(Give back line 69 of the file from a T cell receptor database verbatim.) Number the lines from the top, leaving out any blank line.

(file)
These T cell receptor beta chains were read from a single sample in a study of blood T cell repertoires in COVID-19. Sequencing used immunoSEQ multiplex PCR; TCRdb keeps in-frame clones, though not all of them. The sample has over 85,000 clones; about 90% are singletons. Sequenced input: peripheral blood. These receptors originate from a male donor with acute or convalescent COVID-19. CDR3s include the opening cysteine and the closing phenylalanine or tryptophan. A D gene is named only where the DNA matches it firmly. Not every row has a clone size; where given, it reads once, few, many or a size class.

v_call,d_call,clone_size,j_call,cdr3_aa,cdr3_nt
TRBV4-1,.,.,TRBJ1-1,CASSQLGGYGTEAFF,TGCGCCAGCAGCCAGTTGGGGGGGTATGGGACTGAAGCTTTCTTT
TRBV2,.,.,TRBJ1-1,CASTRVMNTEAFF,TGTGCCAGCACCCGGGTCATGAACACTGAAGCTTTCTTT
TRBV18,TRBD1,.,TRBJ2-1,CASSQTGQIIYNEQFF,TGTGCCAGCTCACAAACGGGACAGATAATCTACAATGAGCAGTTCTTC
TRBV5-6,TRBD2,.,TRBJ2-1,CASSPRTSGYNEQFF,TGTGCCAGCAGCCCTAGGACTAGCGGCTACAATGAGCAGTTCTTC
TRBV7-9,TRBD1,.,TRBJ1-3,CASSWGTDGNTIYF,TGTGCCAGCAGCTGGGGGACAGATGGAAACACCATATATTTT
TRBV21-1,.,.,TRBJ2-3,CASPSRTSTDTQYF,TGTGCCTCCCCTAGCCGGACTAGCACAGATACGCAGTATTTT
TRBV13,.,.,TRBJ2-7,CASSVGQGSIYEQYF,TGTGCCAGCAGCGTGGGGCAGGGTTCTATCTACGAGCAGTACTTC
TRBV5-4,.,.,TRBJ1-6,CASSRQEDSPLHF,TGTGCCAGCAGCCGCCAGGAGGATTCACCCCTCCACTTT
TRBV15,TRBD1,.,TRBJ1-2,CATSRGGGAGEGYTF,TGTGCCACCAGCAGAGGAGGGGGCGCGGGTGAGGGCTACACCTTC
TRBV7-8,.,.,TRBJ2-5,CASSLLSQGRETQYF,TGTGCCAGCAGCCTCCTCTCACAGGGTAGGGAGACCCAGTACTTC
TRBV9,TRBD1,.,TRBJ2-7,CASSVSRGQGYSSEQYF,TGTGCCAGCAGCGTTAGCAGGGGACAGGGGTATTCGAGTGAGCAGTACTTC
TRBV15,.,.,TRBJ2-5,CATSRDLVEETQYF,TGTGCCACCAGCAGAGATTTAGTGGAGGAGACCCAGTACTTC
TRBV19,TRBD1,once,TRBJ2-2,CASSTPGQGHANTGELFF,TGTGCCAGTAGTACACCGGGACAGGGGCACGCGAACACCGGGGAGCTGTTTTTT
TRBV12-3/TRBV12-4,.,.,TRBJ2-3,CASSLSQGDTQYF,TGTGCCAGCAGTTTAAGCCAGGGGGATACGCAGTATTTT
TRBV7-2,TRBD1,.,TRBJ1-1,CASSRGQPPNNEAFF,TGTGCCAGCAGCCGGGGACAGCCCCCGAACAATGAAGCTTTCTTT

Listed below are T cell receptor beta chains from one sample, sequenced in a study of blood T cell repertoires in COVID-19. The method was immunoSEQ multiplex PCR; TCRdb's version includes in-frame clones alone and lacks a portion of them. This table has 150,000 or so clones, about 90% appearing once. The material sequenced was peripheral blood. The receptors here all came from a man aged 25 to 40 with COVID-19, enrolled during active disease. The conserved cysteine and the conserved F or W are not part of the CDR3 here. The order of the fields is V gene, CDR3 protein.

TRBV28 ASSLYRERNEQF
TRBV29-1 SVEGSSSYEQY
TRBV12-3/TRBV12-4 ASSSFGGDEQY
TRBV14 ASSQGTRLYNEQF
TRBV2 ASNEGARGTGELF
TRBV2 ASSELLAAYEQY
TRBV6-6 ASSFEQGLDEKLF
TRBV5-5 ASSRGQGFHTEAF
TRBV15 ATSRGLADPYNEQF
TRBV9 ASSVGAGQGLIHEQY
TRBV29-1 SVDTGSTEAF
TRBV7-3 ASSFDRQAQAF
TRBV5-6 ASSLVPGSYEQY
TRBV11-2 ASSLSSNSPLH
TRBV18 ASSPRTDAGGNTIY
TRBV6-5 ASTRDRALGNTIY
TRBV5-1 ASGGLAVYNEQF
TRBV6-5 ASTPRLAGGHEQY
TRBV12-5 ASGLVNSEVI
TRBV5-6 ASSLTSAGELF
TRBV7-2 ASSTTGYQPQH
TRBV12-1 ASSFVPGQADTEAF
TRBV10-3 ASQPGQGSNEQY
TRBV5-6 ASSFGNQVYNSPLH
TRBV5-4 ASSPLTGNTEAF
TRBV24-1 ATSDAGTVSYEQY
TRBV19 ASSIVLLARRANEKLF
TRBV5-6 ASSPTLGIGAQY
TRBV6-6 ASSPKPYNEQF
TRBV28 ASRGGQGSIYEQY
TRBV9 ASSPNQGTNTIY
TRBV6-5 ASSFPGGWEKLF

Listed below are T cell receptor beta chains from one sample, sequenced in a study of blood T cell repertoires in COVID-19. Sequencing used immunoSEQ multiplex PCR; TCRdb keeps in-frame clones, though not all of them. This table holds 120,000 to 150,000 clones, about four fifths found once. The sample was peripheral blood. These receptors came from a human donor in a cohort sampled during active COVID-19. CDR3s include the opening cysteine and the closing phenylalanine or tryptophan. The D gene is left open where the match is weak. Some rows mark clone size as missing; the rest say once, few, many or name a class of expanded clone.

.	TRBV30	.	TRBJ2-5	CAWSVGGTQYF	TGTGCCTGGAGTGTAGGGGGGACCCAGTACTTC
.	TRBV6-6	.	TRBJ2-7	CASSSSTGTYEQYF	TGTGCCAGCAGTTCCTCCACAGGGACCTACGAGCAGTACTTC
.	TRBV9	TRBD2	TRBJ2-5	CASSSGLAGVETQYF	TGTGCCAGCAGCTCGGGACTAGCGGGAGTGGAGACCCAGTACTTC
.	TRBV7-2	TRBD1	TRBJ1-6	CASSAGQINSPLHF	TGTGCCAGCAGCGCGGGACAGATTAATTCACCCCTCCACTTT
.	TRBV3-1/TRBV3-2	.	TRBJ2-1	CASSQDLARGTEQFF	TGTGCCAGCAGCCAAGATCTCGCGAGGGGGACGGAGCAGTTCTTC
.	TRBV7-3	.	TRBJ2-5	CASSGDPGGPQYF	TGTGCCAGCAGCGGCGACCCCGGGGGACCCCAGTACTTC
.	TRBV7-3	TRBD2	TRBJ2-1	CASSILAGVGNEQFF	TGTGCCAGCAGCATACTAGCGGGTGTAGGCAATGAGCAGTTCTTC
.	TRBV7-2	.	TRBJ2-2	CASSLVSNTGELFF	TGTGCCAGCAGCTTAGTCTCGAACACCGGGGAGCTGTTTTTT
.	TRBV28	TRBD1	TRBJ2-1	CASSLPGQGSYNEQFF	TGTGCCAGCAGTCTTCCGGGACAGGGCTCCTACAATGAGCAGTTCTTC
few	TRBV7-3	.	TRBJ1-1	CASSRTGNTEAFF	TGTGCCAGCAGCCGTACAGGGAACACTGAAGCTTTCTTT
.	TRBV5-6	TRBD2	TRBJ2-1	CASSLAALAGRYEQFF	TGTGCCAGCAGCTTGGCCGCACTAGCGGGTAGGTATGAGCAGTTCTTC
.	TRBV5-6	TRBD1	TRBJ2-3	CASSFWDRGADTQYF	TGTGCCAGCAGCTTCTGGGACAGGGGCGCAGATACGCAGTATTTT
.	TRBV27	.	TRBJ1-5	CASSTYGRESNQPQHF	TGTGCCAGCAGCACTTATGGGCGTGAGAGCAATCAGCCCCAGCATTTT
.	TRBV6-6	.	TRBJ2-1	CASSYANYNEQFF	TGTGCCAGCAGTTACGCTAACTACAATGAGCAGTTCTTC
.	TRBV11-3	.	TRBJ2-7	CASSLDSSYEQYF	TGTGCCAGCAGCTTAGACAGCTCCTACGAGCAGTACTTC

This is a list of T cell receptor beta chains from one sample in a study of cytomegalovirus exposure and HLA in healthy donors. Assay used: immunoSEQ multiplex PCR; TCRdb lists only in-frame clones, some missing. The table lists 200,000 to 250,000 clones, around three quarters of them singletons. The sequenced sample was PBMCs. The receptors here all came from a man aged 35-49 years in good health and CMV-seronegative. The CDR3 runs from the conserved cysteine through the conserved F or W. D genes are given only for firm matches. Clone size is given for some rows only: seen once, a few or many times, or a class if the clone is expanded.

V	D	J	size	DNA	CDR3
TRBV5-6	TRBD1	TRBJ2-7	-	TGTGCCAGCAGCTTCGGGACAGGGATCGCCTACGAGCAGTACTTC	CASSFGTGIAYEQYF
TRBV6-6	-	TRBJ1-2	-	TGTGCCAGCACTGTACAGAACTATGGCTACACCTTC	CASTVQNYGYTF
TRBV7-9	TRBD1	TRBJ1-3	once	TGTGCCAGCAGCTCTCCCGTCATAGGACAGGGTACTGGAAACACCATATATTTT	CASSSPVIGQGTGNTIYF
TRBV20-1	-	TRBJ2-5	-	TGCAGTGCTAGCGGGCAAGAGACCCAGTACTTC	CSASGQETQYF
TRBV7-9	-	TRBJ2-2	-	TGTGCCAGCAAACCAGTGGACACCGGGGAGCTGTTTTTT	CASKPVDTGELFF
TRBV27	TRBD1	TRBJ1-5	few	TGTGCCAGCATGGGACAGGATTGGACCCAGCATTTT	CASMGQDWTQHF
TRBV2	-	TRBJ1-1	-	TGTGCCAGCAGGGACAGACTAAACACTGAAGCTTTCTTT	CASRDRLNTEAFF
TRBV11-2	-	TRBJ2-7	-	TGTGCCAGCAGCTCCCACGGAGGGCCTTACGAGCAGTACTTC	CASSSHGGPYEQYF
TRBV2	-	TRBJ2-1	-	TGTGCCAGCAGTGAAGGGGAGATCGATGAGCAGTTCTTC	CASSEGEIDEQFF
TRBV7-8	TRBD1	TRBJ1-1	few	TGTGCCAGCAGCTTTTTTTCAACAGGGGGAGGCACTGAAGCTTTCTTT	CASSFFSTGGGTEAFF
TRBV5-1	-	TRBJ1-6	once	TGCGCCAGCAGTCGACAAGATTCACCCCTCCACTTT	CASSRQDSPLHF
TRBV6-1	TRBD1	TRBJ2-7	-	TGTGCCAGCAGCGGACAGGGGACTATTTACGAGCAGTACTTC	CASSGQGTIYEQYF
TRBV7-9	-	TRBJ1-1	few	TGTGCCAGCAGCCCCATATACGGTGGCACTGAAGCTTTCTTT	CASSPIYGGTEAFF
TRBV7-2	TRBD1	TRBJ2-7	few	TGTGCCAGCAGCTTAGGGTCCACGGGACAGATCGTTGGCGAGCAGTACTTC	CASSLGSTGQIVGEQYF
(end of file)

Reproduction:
TRBV5-6	TRBD1	TRBJ2-7	-	TGTGCCAGCAGCTTCGGGACAGGGATCGCCTACGAGCAGTACTTC	CASSFGTGIAYEQYF